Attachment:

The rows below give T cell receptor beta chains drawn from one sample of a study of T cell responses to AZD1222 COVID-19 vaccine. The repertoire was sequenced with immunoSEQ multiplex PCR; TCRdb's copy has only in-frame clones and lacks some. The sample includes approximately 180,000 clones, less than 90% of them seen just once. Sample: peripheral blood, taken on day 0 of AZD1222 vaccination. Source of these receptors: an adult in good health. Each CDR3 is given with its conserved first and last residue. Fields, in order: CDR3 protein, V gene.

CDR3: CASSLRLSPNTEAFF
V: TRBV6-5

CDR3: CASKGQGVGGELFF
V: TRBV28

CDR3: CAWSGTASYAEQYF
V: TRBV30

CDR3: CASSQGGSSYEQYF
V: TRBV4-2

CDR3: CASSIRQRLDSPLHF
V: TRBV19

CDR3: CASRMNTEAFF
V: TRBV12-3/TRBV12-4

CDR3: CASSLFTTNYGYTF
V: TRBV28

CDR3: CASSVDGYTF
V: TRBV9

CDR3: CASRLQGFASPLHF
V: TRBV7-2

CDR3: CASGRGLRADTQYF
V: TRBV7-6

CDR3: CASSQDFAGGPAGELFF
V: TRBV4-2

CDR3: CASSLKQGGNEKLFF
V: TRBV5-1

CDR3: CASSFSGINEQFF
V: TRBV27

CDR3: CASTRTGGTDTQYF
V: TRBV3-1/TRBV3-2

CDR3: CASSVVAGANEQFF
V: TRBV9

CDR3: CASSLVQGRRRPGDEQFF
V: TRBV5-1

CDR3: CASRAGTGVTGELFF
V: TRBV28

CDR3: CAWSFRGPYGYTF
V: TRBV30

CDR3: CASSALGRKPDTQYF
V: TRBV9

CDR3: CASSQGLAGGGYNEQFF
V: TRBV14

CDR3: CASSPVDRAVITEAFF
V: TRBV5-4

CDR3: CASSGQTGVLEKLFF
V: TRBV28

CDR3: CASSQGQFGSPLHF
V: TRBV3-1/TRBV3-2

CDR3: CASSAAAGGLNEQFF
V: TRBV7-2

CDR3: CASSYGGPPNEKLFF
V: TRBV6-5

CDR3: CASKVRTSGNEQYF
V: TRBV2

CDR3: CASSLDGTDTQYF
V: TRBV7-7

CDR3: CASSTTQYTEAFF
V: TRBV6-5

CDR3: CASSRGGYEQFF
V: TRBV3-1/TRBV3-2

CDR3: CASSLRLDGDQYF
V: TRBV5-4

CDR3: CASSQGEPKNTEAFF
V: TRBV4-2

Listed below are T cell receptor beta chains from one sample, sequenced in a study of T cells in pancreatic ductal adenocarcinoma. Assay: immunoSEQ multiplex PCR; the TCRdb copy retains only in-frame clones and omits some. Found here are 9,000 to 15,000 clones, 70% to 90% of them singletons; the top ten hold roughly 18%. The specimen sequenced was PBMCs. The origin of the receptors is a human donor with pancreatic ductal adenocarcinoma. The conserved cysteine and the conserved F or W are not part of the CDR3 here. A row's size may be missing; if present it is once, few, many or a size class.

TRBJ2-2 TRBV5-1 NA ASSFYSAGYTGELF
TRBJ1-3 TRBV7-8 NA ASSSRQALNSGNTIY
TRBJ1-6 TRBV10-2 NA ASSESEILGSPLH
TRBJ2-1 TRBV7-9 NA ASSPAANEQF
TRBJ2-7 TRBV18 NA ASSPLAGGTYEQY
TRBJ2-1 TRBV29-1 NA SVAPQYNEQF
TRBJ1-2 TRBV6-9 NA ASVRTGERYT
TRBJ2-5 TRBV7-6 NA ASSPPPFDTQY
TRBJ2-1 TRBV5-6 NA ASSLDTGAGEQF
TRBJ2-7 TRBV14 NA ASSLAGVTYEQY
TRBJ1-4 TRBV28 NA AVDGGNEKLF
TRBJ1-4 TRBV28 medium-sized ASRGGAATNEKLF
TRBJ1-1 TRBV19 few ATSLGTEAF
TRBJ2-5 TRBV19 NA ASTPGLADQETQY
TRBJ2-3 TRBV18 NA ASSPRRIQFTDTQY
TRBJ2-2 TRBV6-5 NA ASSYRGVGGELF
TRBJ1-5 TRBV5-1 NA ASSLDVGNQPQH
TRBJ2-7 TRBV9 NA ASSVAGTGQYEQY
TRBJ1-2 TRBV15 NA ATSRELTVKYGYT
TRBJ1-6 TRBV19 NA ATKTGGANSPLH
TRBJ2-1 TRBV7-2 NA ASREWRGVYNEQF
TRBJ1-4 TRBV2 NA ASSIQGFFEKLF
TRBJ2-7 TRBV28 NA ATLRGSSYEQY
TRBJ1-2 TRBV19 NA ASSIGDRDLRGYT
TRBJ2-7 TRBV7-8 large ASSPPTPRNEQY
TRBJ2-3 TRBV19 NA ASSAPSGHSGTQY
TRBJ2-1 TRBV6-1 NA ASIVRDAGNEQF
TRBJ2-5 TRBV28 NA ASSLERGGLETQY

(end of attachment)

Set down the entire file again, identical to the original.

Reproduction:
The rows below give T cell receptor beta chains drawn from one sample of a study of T cell responses to AZD1222 COVID-19 vaccine. The repertoire was sequenced with immunoSEQ multiplex PCR; TCRdb's copy has only in-frame clones and lacks some. The sample includes approximately 180,000 clones, less than 90% of them seen just once. Sample: peripheral blood, taken on day 0 of AZD1222 vaccination. Source of these receptors: an adult in good health. Each CDR3 is given with its conserved first and last residue. Fields, in order: CDR3 protein, V gene.

CDR3: CASSLRLSPNTEAFF
V: TRBV6-5

CDR3: CASKGQGVGGELFF
V: TRBV28

CDR3: CAWSGTASYAEQYF
V: TRBV30

CDR3: CASSQGGSSYEQYF
V: TRBV4-2

CDR3: CASSIRQRLDSPLHF
V: TRBV19

CDR3: CASRMNTEAFF
V: TRBV12-3/TRBV12-4

CDR3: CASSLFTTNYGYTF
V: TRBV28

CDR3: CASSVDGYTF
V: TRBV9

CDR3: CASRLQGFASPLHF
V: TRBV7-2

CDR3: CASGRGLRADTQYF
V: TRBV7-6

CDR3: CASSQDFAGGPAGELFF
V: TRBV4-2

CDR3: CASSLKQGGNEKLFF
V: TRBV5-1

CDR3: CASSFSGINEQFF
V: TRBV27

CDR3: CASTRTGGTDTQYF
V: TRBV3-1/TRBV3-2

CDR3: CASSVVAGANEQFF
V: TRBV9

CDR3: CASSLVQGRRRPGDEQFF
V: TRBV5-1

CDR3: CASRAGTGVTGELFF
V: TRBV28

CDR3: CAWSFRGPYGYTF
V: TRBV30

CDR3: CASSALGRKPDTQYF
V: TRBV9

CDR3: CASSQGLAGGGYNEQFF
V: TRBV14

CDR3: CASSPVDRAVITEAFF
V: TRBV5-4

CDR3: CASSGQTGVLEKLFF
V: TRBV28

CDR3: CASSQGQFGSPLHF
V: TRBV3-1/TRBV3-2

CDR3: CASSAAAGGLNEQFF
V: TRBV7-2

CDR3: CASSYGGPPNEKLFF
V: TRBV6-5

CDR3: CASKVRTSGNEQYF
V: TRBV2

CDR3: CASSLDGTDTQYF
V: TRBV7-7

CDR3: CASSTTQYTEAFF
V: TRBV6-5

CDR3: CASSRGGYEQFF
V: TRBV3-1/TRBV3-2

CDR3: CASSLRLDGDQYF
V: TRBV5-4

CDR3: CASSQGEPKNTEAFF
V: TRBV4-2

Listed below are T cell receptor beta chains from one sample, sequenced in a study of T cells in pancreatic ductal adenocarcinoma. Assay: immunoSEQ multiplex PCR; the TCRdb copy retains only in-frame clones and omits some. Found here are 9,000 to 15,000 clones, 70% to 90% of them singletons; the top ten hold roughly 18%. The specimen sequenced was PBMCs. The origin of the receptors is a human donor with pancreatic ductal adenocarcinoma. The conserved cysteine and the conserved F or W are not part of the CDR3 here. A row's size may be missing; if present it is once, few, many or a size class.

TRBJ2-2 TRBV5-1 NA ASSFYSAGYTGELF
TRBJ1-3 TRBV7-8 NA ASSSRQALNSGNTIY
TRBJ1-6 TRBV10-2 NA ASSESEILGSPLH
TRBJ2-1 TRBV7-9 NA ASSPAANEQF
TRBJ2-7 TRBV18 NA ASSPLAGGTYEQY
TRBJ2-1 TRBV29-1 NA SVAPQYNEQF
TRBJ1-2 TRBV6-9 NA ASVRTGERYT
TRBJ2-5 TRBV7-6 NA ASSPPPFDTQY
TRBJ2-1 TRBV5-6 NA ASSLDTGAGEQF
TRBJ2-7 TRBV14 NA ASSLAGVTYEQY
TRBJ1-4 TRBV28 NA AVDGGNEKLF
TRBJ1-4 TRBV28 medium-sized ASRGGAATNEKLF
TRBJ1-1 TRBV19 few ATSLGTEAF
TRBJ2-5 TRBV19 NA ASTPGLADQETQY
TRBJ2-3 TRBV18 NA ASSPRRIQFTDTQY
TRBJ2-2 TRBV6-5 NA ASSYRGVGGELF
TRBJ1-5 TRBV5-1 NA ASSLDVGNQPQH
TRBJ2-7 TRBV9 NA ASSVAGTGQYEQY
TRBJ1-2 TRBV15 NA ATSRELTVKYGYT
TRBJ1-6 TRBV19 NA ATKTGGANSPLH
TRBJ2-1 TRBV7-2 NA ASREWRGVYNEQF
TRBJ1-4 TRBV2 NA ASSIQGFFEKLF
TRBJ2-7 TRBV28 NA ATLRGSSYEQY
TRBJ1-2 TRBV19 NA ASSIGDRDLRGYT
TRBJ2-7 TRBV7-8 large ASSPPTPRNEQY
TRBJ2-3 TRBV19 NA ASSAPSGHSGTQY
TRBJ2-1 TRBV6-1 NA ASIVRDAGNEQF
TRBJ2-5 TRBV28 NA ASSLERGGLETQY